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He Found Success Balancing Being an Athlete and a Premed

Who are you?

I am a 22-year-old originally from Cumming, Georgia, a suburb just north of Atlanta. In high school, I played football and ran track. Football is part of what led me to Georgia Tech for my undergraduate education. At Georgia Tech, I walked on to the football team, played 4 seasons, and earned a scholarship my senior year. Currently, I am a 5th-year student in my last semester. I am not playing football this season due to the medical school application process.

While at Tech, my initial major was biomedical engineering. My grandfather and uncle are both veterinarians, I hoped this major would be an interesting and useful field of study for me as I worked towards applying to veterinary school. However, as I gained more exposure to clinical veterinary practice, I found that I liked working more with humans than animals. Because I also have an interest in cars and understanding how things work, I changed my major to mechanical engineering at the conclusion of my freshman year. Though I enjoyed working with people on complex, team-oriented problems during two engineering internships at General Electric, I missed the clinical environment of veterinary medicine. This led me to begin exploring a career as a physician.

Despite the fact that school, football, and other involvements consumed most of my time in college, I still have a variety of interests that I enjoy. On weekends, I can often be found completing my latest woodworking project, fixing up an old car, or attending a car show. Also, I love spending time outside and make my way to the mountains of North Georgia whenever I get a chance. Since my football career has ended, I have made the transition from an athlete focused on speed and strength development to one focused on endurance events. Two months ago, I completed my first marathon, and am planning on beginning training for an IRONMAN triathlon.

[Related Post: 5 Common Mistakes Premeds Make with Extracurriculars]

What did you major in?

Mechanical Engineering

[Related Post: Picking an Undergraduate Program]

Why do you want to be a physician?

I feel this question is best answered by the personal statement I wrote for my AMCAS application:

I carefully held the patient’s spleen as Dr. Biddle severed and ligated the last few blood vessels. When it finally came free, I lifted the spleen from the abdominal cavity and placed it in the steel pan to my right. While Dr. Biddle methodically sutured the incision, I looked back and forth between what he was doing and the cancerous organ I had just helped him remove, unsure which was more fascinating. After several minutes, he was done. We untied each leg binding the patient to the table and carried him back to his cage. I sat down and waited for him to regain consciousness before removing the endotracheal tube and sliding a cone-shaped hood over his head. My mind was racing; assisting with this Great Dane’s splenectomy was a pivotal experience on my journey towards pursuing a career as a medical doctor.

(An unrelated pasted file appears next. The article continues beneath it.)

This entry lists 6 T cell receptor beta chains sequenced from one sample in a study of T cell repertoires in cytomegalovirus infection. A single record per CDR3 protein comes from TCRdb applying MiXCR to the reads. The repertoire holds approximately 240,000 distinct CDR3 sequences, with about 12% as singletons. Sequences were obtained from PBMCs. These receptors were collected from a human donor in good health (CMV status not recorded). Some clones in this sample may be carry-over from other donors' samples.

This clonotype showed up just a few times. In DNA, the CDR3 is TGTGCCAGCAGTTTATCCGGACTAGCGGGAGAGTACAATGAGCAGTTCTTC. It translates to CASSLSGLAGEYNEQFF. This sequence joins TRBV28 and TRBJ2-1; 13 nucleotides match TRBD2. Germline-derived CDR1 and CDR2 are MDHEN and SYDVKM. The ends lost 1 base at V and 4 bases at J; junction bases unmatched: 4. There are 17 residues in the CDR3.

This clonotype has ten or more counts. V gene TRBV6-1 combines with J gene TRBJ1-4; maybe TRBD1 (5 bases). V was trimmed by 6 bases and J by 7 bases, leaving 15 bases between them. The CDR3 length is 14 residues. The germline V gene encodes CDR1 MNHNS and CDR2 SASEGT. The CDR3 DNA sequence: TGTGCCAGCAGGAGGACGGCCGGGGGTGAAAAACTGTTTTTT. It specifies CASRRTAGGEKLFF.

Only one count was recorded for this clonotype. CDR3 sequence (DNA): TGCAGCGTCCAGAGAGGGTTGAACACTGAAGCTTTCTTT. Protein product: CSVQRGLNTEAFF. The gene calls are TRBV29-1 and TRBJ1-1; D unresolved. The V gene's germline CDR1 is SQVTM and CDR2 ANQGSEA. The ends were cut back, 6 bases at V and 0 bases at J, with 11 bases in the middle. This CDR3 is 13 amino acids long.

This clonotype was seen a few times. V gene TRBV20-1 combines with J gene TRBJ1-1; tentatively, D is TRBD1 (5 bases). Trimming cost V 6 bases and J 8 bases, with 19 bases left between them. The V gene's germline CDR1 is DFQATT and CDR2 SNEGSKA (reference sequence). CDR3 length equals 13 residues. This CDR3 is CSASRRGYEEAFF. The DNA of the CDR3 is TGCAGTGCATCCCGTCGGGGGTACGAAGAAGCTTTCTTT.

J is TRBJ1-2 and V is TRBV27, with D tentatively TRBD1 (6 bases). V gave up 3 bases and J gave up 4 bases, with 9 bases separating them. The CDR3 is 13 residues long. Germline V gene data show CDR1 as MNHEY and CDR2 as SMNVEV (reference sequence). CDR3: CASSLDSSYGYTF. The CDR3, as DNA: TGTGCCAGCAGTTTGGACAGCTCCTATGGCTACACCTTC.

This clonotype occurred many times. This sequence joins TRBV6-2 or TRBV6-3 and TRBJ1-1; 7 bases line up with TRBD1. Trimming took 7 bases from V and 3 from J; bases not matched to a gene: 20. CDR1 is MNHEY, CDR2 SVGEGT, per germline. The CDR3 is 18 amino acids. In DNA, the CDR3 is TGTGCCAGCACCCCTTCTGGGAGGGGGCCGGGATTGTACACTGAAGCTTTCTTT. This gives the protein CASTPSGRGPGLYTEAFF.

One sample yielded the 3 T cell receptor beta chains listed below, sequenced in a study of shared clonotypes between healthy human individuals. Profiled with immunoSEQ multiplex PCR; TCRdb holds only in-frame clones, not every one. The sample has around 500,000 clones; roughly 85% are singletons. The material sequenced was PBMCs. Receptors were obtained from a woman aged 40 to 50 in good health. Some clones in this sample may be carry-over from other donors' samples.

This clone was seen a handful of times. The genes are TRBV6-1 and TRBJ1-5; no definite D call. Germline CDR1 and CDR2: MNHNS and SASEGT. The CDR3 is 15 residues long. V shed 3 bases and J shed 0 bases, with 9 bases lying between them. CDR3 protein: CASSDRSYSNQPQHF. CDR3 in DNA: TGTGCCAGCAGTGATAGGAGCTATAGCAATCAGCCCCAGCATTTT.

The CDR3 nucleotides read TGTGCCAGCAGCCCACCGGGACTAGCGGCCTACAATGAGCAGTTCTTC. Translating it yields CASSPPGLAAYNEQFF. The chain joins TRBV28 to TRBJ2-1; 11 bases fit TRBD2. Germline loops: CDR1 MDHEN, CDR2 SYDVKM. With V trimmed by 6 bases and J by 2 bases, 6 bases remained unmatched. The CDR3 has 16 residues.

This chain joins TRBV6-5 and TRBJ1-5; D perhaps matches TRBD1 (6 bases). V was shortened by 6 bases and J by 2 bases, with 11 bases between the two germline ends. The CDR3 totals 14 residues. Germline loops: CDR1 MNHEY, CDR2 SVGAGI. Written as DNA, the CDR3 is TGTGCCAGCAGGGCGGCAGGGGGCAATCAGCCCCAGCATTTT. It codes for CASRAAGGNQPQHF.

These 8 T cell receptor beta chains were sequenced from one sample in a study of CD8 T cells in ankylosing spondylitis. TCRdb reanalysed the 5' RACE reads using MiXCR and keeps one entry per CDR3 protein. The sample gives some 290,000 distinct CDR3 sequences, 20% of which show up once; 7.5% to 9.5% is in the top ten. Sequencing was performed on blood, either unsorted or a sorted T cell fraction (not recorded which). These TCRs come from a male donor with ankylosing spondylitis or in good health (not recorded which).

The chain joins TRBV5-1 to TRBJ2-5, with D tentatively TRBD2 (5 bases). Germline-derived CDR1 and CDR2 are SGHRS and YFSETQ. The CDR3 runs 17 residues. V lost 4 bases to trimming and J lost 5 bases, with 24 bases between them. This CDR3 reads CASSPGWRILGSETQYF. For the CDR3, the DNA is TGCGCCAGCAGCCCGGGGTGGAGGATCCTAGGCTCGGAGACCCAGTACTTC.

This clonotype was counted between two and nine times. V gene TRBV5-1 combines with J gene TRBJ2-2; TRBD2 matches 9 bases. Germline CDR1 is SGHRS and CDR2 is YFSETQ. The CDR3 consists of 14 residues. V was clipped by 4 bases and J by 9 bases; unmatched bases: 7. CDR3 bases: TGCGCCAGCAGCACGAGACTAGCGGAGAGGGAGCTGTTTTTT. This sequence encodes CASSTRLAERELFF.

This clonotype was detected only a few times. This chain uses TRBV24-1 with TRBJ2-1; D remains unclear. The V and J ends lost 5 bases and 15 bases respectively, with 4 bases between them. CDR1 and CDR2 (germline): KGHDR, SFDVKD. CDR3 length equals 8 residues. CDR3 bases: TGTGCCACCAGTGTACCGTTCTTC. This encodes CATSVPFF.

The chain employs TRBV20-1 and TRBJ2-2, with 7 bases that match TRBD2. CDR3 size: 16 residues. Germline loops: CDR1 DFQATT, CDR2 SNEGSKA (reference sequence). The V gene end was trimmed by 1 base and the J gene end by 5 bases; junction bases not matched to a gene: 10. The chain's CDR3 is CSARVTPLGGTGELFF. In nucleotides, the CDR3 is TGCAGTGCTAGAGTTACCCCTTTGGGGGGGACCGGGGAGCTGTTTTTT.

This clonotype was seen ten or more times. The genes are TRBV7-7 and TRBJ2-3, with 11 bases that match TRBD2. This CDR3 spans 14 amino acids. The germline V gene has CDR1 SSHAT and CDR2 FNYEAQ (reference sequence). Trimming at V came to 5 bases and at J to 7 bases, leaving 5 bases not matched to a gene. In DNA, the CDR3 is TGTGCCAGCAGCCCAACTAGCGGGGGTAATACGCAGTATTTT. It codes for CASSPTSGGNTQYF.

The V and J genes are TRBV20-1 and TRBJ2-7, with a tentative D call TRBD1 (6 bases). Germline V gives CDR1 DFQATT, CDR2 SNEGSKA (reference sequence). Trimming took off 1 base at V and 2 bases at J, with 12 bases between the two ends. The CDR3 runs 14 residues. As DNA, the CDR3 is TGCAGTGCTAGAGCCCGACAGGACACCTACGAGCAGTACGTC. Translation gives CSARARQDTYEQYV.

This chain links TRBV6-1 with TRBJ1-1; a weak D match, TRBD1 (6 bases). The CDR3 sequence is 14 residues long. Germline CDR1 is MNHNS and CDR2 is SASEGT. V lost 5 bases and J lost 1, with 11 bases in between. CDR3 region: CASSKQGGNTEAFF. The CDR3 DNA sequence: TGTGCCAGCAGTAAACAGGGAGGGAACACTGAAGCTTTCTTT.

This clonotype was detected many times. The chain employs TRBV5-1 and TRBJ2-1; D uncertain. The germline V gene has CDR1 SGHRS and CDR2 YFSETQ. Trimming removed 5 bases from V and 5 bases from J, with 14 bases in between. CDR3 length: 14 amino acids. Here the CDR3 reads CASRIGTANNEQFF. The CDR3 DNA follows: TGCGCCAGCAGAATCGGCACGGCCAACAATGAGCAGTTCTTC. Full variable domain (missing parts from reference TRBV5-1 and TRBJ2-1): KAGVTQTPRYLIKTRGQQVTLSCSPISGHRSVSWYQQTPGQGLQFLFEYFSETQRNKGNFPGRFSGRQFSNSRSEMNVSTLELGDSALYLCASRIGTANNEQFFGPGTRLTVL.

My interest in medicine began as a child while visiting my grandfather’s veterinary practice during summer breaks. When I was ten, he woke me up at 3 AM to ask if I would like to observe an emergency foreign body removal. Not sure what to expect, we made the drive down to Matthews Veterinary Hospital, and I watched as he removed multiple pennies from a dog’s stomach. Each time I came back to visit, I was eager to help in the clinic in whatever capacity I could. By the time I was 16, I started assisting with minor procedures.

Hoping that a technical understanding of living systems would serve me well in a medical career, I enrolled in the biomedical engineering program at Georgia Tech a few years later. During my second semester, I began working as a veterinary assistant at Dr. Biddle’s practice. Although the surgeries and procedures I assisted with were compelling, I left each ten-hour shift at the animal emergency hospital knowing something was missing. For the first time, I questioned my desire to attend veterinary school.

A few months later, while helping my roommate restore his 1967 Jeep, he suggested that I look into the mechanical engineering curriculum he was studying. My hobby of taking things apart and putting them back together and lifelong interest in cars subsequently led me to investigate the opportunities offered by the department. At the end of my freshman year, I changed my major to mechanical engineering.